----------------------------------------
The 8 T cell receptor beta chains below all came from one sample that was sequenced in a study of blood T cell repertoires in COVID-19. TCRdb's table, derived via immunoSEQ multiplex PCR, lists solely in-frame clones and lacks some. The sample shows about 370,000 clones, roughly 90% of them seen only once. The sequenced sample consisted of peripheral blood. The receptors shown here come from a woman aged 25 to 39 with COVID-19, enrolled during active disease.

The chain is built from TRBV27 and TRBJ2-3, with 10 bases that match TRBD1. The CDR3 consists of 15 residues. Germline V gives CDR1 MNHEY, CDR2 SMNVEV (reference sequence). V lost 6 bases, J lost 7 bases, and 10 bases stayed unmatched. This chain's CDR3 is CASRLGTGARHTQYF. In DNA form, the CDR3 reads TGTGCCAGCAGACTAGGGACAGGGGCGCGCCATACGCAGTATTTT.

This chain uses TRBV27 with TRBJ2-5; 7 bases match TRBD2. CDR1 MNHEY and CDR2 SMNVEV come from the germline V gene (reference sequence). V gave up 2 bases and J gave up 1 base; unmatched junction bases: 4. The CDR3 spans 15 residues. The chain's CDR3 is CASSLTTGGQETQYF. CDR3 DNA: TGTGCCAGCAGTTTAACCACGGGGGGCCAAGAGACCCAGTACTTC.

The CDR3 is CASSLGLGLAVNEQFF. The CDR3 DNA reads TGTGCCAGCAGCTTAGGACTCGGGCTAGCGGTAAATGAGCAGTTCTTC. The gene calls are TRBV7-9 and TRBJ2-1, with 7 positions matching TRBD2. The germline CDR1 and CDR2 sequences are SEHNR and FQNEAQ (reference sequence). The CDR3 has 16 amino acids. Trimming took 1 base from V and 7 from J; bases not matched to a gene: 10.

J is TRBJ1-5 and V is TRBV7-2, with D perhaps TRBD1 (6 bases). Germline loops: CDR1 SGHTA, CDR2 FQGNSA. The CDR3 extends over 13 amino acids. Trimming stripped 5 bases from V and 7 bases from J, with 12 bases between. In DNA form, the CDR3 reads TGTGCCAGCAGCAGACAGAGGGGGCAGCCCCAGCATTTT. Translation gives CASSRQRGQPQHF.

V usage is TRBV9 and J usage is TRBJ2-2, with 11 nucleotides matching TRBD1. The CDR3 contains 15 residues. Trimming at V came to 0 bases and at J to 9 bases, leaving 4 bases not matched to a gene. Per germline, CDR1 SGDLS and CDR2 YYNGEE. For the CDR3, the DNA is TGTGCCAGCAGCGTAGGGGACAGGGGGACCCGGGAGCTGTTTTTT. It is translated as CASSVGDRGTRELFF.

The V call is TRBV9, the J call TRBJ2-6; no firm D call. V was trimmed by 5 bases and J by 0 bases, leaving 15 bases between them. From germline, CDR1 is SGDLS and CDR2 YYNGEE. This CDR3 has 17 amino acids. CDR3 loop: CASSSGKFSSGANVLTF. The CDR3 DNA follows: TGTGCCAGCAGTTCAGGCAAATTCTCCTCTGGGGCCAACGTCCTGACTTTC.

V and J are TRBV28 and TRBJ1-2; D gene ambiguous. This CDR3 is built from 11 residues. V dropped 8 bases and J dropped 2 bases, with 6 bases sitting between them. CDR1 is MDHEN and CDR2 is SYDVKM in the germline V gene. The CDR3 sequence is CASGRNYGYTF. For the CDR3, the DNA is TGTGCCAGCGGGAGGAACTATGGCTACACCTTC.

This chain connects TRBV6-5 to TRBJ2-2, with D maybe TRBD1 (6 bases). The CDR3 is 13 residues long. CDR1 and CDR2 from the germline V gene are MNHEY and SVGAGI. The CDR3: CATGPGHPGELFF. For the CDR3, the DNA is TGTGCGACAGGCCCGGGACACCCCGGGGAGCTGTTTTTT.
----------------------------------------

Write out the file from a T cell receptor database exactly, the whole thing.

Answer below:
The 8 T cell receptor beta chains below all came from one sample that was sequenced in a study of blood T cell repertoires in COVID-19. TCRdb's table, derived via immunoSEQ multiplex PCR, lists solely in-frame clones and lacks some. The sample shows about 370,000 clones, roughly 90% of them seen only once. The sequenced sample consisted of peripheral blood. The receptors shown here come from a woman aged 25 to 39 with COVID-19, enrolled during active disease.

The chain is built from TRBV27 and TRBJ2-3, with 10 bases that match TRBD1. The CDR3 consists of 15 residues. Germline V gives CDR1 MNHEY, CDR2 SMNVEV (reference sequence). V lost 6 bases, J lost 7 bases, and 10 bases stayed unmatched. This chain's CDR3 is CASRLGTGARHTQYF. In DNA form, the CDR3 reads TGTGCCAGCAGACTAGGGACAGGGGCGCGCCATACGCAGTATTTT.

This chain uses TRBV27 with TRBJ2-5; 7 bases match TRBD2. CDR1 MNHEY and CDR2 SMNVEV come from the germline V gene (reference sequence). V gave up 2 bases and J gave up 1 base; unmatched junction bases: 4. The CDR3 spans 15 residues. The chain's CDR3 is CASSLTTGGQETQYF. CDR3 DNA: TGTGCCAGCAGTTTAACCACGGGGGGCCAAGAGACCCAGTACTTC.

The CDR3 is CASSLGLGLAVNEQFF. The CDR3 DNA reads TGTGCCAGCAGCTTAGGACTCGGGCTAGCGGTAAATGAGCAGTTCTTC. The gene calls are TRBV7-9 and TRBJ2-1, with 7 positions matching TRBD2. The germline CDR1 and CDR2 sequences are SEHNR and FQNEAQ (reference sequence). The CDR3 has 16 amino acids. Trimming took 1 base from V and 7 from J; bases not matched to a gene: 10.

J is TRBJ1-5 and V is TRBV7-2, with D perhaps TRBD1 (6 bases). Germline loops: CDR1 SGHTA, CDR2 FQGNSA. The CDR3 extends over 13 amino acids. Trimming stripped 5 bases from V and 7 bases from J, with 12 bases between. In DNA form, the CDR3 reads TGTGCCAGCAGCAGACAGAGGGGGCAGCCCCAGCATTTT. Translation gives CASSRQRGQPQHF.

V usage is TRBV9 and J usage is TRBJ2-2, with 11 nucleotides matching TRBD1. The CDR3 contains 15 residues. Trimming at V came to 0 bases and at J to 9 bases, leaving 4 bases not matched to a gene. Per germline, CDR1 SGDLS and CDR2 YYNGEE. For the CDR3, the DNA is TGTGCCAGCAGCGTAGGGGACAGGGGGACCCGGGAGCTGTTTTTT. It is translated as CASSVGDRGTRELFF.

The V call is TRBV9, the J call TRBJ2-6; no firm D call. V was trimmed by 5 bases and J by 0 bases, leaving 15 bases between them. From germline, CDR1 is SGDLS and CDR2 YYNGEE. This CDR3 has 17 amino acids. CDR3 loop: CASSSGKFSSGANVLTF. The CDR3 DNA follows: TGTGCCAGCAGTTCAGGCAAATTCTCCTCTGGGGCCAACGTCCTGACTTTC.

V and J are TRBV28 and TRBJ1-2; D gene ambiguous. This CDR3 is built from 11 residues. V dropped 8 bases and J dropped 2 bases, with 6 bases sitting between them. CDR1 is MDHEN and CDR2 is SYDVKM in the germline V gene. The CDR3 sequence is CASGRNYGYTF. For the CDR3, the DNA is TGTGCCAGCGGGAGGAACTATGGCTACACCTTC.

This chain connects TRBV6-5 to TRBJ2-2, with D maybe TRBD1 (6 bases). The CDR3 is 13 residues long. CDR1 and CDR2 from the germline V gene are MNHEY and SVGAGI. The CDR3: CATGPGHPGELFF. For the CDR3, the DNA is TGTGCGACAGGCCCGGGACACCCCGGGGAGCTGTTTTTT.